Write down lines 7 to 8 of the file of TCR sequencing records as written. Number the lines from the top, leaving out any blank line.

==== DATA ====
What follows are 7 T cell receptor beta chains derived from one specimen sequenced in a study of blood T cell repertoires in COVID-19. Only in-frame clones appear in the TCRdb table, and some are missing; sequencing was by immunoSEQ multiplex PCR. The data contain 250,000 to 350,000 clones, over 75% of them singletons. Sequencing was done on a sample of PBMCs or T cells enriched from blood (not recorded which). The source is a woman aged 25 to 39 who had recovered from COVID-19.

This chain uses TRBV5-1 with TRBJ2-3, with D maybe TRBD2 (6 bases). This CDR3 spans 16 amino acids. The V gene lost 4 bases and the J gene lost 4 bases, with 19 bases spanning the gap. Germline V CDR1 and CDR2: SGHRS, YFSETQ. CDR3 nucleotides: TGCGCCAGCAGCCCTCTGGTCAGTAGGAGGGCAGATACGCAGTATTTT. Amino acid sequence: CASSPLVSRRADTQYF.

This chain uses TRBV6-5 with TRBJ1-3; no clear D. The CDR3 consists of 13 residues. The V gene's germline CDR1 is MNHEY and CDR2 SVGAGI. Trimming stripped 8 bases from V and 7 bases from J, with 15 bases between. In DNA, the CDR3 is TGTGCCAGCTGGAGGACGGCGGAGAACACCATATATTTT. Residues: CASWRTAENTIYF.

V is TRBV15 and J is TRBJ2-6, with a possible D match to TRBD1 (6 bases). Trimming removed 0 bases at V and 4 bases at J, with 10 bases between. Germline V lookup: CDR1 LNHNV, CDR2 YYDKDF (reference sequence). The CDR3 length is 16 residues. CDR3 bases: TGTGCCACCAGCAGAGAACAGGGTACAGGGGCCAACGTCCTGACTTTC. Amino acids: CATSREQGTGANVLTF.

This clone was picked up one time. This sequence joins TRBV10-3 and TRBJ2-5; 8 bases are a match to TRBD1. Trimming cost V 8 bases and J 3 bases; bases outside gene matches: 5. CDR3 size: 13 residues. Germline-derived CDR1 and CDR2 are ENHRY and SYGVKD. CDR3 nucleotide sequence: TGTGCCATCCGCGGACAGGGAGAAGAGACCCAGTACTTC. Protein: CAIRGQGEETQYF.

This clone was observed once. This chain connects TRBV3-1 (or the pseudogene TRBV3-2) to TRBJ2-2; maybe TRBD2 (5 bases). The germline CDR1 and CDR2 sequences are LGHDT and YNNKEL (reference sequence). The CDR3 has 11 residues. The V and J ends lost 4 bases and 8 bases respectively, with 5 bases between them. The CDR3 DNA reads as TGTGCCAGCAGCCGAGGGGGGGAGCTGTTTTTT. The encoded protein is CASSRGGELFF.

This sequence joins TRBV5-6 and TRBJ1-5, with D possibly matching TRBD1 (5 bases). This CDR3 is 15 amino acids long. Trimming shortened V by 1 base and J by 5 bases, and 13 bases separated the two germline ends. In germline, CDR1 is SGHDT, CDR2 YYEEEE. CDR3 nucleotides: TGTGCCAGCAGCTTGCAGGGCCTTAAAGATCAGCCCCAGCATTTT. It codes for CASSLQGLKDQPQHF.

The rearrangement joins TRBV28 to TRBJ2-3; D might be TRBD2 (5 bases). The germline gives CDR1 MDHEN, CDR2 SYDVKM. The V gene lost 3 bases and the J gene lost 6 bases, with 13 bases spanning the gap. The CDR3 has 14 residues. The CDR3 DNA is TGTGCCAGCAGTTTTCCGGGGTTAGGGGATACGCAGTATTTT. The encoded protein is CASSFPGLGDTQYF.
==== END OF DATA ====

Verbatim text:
This sequence joins TRBV5-6 and TRBJ1-5, with D possibly matching TRBD1 (5 bases). This CDR3 is 15 amino acids long. Trimming shortened V by 1 base and J by 5 bases, and 13 bases separated the two germline ends. In germline, CDR1 is SGHDT, CDR2 YYEEEE. CDR3 nucleotides: TGTGCCAGCAGCTTGCAGGGCCTTAAAGATCAGCCCCAGCATTTT. It codes for CASSLQGLKDQPQHF.

The rearrangement joins TRBV28 to TRBJ2-3; D might be TRBD2 (5 bases). The germline gives CDR1 MDHEN, CDR2 SYDVKM. The V gene lost 3 bases and the J gene lost 6 bases, with 13 bases spanning the gap. The CDR3 has 14 residues. The CDR3 DNA is TGTGCCAGCAGTTTTCCGGGGTTAGGGGATACGCAGTATTTT. The encoded protein is CASSFPGLGDTQYF.